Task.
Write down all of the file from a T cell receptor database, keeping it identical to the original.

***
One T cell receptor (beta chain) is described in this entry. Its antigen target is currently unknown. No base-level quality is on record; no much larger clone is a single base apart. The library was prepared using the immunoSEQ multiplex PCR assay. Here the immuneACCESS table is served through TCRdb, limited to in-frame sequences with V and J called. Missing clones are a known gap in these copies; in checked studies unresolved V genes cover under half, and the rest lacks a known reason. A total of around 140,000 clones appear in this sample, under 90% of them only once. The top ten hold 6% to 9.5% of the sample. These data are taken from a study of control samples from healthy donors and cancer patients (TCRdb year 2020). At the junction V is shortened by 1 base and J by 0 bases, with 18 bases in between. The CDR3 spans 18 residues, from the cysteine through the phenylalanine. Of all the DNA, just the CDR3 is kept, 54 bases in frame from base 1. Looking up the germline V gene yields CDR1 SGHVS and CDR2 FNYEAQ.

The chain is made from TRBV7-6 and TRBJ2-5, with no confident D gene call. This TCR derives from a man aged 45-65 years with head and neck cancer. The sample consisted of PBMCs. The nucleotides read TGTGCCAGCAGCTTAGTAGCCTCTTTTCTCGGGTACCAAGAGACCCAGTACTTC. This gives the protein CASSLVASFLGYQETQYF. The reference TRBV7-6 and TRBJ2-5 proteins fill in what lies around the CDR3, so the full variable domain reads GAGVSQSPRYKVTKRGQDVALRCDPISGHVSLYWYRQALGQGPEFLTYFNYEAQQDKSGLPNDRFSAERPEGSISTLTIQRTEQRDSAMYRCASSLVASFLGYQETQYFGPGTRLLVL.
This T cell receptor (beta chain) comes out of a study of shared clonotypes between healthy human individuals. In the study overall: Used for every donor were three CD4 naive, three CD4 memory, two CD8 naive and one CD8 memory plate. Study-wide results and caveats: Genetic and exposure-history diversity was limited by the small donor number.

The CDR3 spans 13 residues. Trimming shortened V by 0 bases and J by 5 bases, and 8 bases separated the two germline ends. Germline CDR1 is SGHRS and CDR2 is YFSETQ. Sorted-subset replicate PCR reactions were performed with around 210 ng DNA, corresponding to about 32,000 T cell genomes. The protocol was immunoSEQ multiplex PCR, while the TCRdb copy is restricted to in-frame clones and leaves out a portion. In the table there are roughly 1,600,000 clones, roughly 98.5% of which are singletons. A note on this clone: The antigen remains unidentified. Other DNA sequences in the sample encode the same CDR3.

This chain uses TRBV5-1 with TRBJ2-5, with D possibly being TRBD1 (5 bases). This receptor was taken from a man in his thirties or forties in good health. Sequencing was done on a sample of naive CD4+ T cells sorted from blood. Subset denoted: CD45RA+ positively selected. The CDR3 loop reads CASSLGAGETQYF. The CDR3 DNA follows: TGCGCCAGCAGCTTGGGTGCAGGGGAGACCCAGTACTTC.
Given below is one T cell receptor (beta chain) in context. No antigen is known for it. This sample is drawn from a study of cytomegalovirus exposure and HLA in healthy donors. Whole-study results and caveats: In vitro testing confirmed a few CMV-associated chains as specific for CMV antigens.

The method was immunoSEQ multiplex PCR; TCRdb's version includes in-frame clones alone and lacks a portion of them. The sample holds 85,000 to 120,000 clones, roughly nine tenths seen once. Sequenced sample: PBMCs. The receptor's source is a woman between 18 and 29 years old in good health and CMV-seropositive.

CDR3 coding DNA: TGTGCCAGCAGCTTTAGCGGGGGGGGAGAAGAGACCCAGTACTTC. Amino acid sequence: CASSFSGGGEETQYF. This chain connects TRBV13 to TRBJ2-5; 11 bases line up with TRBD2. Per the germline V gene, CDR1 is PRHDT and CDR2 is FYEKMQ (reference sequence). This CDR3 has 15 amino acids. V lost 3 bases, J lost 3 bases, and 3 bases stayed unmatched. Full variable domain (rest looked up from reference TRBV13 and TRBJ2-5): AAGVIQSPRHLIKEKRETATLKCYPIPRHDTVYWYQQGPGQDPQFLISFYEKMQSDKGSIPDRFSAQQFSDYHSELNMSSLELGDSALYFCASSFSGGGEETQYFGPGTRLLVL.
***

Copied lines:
One T cell receptor (beta chain) is described in this entry. Its antigen target is currently unknown. No base-level quality is on record; no much larger clone is a single base apart. The library was prepared using the immunoSEQ multiplex PCR assay. Here the immuneACCESS table is served through TCRdb, limited to in-frame sequences with V and J called. Missing clones are a known gap in these copies; in checked studies unresolved V genes cover under half, and the rest lacks a known reason. A total of around 140,000 clones appear in this sample, under 90% of them only once. The top ten hold 6% to 9.5% of the sample. These data are taken from a study of control samples from healthy donors and cancer patients (TCRdb year 2020). At the junction V is shortened by 1 base and J by 0 bases, with 18 bases in between. The CDR3 spans 18 residues, from the cysteine through the phenylalanine. Of all the DNA, just the CDR3 is kept, 54 bases in frame from base 1. Looking up the germline V gene yields CDR1 SGHVS and CDR2 FNYEAQ.

The chain is made from TRBV7-6 and TRBJ2-5, with no confident D gene call. This TCR derives from a man aged 45-65 years with head and neck cancer. The sample consisted of PBMCs. The nucleotides read TGTGCCAGCAGCTTAGTAGCCTCTTTTCTCGGGTACCAAGAGACCCAGTACTTC. This gives the protein CASSLVASFLGYQETQYF. The reference TRBV7-6 and TRBJ2-5 proteins fill in what lies around the CDR3, so the full variable domain reads GAGVSQSPRYKVTKRGQDVALRCDPISGHVSLYWYRQALGQGPEFLTYFNYEAQQDKSGLPNDRFSAERPEGSISTLTIQRTEQRDSAMYRCASSLVASFLGYQETQYFGPGTRLLVL.
This T cell receptor (beta chain) comes out of a study of shared clonotypes between healthy human individuals. In the study overall: Used for every donor were three CD4 naive, three CD4 memory, two CD8 naive and one CD8 memory plate. Study-wide results and caveats: Genetic and exposure-history diversity was limited by the small donor number.

The CDR3 spans 13 residues. Trimming shortened V by 0 bases and J by 5 bases, and 8 bases separated the two germline ends. Germline CDR1 is SGHRS and CDR2 is YFSETQ. Sorted-subset replicate PCR reactions were performed with around 210 ng DNA, corresponding to about 32,000 T cell genomes. The protocol was immunoSEQ multiplex PCR, while the TCRdb copy is restricted to in-frame clones and leaves out a portion. In the table there are roughly 1,600,000 clones, roughly 98.5% of which are singletons. A note on this clone: The antigen remains unidentified. Other DNA sequences in the sample encode the same CDR3.

This chain uses TRBV5-1 with TRBJ2-5, with D possibly being TRBD1 (5 bases). This receptor was taken from a man in his thirties or forties in good health. Sequencing was done on a sample of naive CD4+ T cells sorted from blood. Subset denoted: CD45RA+ positively selected. The CDR3 loop reads CASSLGAGETQYF. The CDR3 DNA follows: TGCGCCAGCAGCTTGGGTGCAGGGGAGACCCAGTACTTC.
Given below is one T cell receptor (beta chain) in context. No antigen is known for it. This sample is drawn from a study of cytomegalovirus exposure and HLA in healthy donors. Whole-study results and caveats: In vitro testing confirmed a few CMV-associated chains as specific for CMV antigens.

The method was immunoSEQ multiplex PCR; TCRdb's version includes in-frame clones alone and lacks a portion of them. The sample holds 85,000 to 120,000 clones, roughly nine tenths seen once. Sequenced sample: PBMCs. The receptor's source is a woman between 18 and 29 years old in good health and CMV-seropositive.

CDR3 coding DNA: TGTGCCAGCAGCTTTAGCGGGGGGGGAGAAGAGACCCAGTACTTC. Amino acid sequence: CASSFSGGGEETQYF. This chain connects TRBV13 to TRBJ2-5; 11 bases line up with TRBD2. Per the germline V gene, CDR1 is PRHDT and CDR2 is FYEKMQ (reference sequence). This CDR3 has 15 amino acids. V lost 3 bases, J lost 3 bases, and 3 bases stayed unmatched. Full variable domain (rest looked up from reference TRBV13 and TRBJ2-5): AAGVIQSPRHLIKEKRETATLKCYPIPRHDTVYWYQQGPGQDPQFLISFYEKMQSDKGSIPDRFSAQQFSDYHSELNMSSLELGDSALYFCASSFSGGGEETQYFGPGTRLLVL.